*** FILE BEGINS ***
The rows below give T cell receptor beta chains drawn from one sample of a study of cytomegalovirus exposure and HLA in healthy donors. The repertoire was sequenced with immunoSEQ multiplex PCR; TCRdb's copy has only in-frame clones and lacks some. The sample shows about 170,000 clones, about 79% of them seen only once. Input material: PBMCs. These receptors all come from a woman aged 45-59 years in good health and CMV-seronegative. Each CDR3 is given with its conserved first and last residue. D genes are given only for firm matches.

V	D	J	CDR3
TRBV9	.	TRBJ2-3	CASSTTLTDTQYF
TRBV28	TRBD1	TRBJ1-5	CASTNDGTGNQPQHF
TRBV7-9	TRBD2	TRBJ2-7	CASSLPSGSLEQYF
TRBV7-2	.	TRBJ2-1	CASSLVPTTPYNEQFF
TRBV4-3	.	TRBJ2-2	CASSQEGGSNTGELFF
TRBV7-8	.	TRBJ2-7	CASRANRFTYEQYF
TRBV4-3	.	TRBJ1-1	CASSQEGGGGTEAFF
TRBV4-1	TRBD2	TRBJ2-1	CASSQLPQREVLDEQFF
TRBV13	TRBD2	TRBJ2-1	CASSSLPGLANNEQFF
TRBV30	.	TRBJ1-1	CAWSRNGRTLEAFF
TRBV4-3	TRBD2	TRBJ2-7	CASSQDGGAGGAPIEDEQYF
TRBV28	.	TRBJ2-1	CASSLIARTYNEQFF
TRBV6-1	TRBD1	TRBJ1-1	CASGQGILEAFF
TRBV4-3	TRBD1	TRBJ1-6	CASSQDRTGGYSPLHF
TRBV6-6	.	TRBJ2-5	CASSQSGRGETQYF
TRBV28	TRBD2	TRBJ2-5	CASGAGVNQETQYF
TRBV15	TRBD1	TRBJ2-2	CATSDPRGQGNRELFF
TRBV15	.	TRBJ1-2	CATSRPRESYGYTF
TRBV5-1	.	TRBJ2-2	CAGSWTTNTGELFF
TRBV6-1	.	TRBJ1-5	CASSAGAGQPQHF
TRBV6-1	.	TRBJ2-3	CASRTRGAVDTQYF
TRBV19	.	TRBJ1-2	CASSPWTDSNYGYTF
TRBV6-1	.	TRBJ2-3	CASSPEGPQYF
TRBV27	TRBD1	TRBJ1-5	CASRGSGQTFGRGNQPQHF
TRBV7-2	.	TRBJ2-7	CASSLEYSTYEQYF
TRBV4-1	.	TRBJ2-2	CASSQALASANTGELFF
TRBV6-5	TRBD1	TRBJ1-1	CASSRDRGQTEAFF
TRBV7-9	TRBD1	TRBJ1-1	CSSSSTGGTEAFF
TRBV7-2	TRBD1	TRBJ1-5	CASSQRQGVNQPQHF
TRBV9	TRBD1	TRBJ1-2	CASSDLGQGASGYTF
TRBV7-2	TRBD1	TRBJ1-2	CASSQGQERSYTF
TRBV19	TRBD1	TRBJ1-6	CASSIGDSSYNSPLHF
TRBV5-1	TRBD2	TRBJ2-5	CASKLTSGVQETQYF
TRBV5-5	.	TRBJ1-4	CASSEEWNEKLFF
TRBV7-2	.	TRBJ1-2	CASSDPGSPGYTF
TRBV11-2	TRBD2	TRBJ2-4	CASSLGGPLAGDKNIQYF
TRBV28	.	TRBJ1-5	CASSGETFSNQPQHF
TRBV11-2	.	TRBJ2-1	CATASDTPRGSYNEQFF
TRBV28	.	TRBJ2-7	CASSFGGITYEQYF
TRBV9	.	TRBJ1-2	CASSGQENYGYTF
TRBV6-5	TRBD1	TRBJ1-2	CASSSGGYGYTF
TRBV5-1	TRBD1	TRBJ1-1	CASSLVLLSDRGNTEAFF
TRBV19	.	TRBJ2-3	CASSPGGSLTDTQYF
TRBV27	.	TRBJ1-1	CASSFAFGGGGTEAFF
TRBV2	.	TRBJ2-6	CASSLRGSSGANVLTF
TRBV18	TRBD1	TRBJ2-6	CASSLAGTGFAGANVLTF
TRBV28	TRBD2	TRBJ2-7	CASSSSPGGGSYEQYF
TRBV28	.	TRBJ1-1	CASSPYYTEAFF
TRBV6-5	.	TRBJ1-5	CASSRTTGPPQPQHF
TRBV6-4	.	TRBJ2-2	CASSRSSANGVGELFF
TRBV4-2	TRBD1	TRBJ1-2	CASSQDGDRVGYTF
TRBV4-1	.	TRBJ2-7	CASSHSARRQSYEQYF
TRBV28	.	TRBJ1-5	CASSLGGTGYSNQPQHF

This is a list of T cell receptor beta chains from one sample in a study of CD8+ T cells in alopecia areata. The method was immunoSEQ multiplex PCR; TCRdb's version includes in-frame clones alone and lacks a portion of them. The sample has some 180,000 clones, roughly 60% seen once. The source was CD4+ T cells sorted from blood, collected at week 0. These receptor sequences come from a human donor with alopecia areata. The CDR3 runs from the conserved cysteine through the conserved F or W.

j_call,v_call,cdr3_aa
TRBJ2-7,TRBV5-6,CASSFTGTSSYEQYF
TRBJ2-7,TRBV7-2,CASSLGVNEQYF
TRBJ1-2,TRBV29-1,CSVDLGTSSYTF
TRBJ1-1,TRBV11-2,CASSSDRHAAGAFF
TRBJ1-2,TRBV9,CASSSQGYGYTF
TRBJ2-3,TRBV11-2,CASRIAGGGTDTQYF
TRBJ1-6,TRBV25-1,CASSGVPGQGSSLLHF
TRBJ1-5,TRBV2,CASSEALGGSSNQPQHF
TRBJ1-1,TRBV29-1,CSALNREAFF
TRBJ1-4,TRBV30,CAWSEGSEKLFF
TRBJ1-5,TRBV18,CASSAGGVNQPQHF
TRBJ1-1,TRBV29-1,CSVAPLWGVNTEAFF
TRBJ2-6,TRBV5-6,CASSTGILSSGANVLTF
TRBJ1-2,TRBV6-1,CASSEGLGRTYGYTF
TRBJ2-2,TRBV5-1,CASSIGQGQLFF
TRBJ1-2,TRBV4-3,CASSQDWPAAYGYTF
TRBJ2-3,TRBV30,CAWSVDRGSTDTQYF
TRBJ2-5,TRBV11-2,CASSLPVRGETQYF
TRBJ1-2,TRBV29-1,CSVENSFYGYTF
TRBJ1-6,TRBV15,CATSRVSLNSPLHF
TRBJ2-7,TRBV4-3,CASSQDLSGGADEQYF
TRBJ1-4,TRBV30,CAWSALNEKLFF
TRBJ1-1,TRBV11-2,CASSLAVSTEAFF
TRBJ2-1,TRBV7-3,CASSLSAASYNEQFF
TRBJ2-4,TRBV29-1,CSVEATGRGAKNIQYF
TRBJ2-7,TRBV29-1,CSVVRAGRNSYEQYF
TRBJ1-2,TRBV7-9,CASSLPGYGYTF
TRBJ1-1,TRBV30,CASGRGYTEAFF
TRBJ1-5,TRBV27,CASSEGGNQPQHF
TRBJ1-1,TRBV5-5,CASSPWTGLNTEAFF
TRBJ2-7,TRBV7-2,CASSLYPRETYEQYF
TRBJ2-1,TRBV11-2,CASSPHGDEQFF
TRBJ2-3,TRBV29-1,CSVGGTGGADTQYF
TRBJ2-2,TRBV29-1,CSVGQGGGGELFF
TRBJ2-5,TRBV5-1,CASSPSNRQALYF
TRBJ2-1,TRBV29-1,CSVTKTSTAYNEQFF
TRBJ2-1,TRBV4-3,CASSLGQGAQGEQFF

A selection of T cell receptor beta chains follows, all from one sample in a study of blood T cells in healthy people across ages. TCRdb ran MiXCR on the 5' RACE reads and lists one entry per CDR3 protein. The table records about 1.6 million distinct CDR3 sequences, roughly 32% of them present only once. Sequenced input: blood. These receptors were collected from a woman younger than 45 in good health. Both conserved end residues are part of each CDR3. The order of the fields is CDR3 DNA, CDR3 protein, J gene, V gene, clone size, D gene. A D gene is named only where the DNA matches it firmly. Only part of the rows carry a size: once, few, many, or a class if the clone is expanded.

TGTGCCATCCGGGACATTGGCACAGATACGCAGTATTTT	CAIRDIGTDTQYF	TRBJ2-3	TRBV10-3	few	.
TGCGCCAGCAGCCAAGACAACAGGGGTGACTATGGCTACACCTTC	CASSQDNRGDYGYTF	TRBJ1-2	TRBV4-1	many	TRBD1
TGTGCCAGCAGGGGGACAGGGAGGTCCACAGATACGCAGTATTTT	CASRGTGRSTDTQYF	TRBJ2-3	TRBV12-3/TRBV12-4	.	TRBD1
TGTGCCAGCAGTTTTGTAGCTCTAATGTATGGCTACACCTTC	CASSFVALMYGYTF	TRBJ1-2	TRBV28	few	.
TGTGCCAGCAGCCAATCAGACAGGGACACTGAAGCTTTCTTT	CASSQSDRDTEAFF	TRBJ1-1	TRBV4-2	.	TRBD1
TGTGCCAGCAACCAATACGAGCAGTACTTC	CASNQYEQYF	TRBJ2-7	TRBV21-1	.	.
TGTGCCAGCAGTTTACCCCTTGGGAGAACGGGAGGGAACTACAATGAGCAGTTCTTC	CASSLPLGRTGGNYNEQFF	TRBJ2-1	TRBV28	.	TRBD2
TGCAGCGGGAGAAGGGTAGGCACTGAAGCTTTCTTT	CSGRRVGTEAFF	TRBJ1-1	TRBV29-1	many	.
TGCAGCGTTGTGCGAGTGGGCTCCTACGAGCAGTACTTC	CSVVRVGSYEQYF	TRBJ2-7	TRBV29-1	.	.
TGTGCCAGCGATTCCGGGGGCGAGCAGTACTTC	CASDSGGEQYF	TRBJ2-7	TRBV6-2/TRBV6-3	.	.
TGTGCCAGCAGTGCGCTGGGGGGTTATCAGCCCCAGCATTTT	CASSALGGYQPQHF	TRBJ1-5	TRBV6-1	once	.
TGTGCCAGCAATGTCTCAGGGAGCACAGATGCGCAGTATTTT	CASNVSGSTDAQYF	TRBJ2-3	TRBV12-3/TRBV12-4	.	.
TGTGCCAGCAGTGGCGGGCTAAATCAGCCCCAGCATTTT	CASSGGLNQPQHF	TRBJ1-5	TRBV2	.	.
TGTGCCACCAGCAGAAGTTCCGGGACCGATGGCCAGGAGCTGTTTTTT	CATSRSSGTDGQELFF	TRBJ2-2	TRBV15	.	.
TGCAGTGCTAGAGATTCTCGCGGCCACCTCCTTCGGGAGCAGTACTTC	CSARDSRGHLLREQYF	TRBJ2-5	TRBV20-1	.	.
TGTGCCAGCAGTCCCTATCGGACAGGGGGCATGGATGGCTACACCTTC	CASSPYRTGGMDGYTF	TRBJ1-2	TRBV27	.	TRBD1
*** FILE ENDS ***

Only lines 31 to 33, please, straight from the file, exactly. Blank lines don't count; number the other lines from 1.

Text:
TRBV7-2	TRBD1	TRBJ1-5	CASSQRQGVNQPQHF
TRBV9	TRBD1	TRBJ1-2	CASSDLGQGASGYTF
TRBV7-2	TRBD1	TRBJ1-2	CASSQGQERSYTF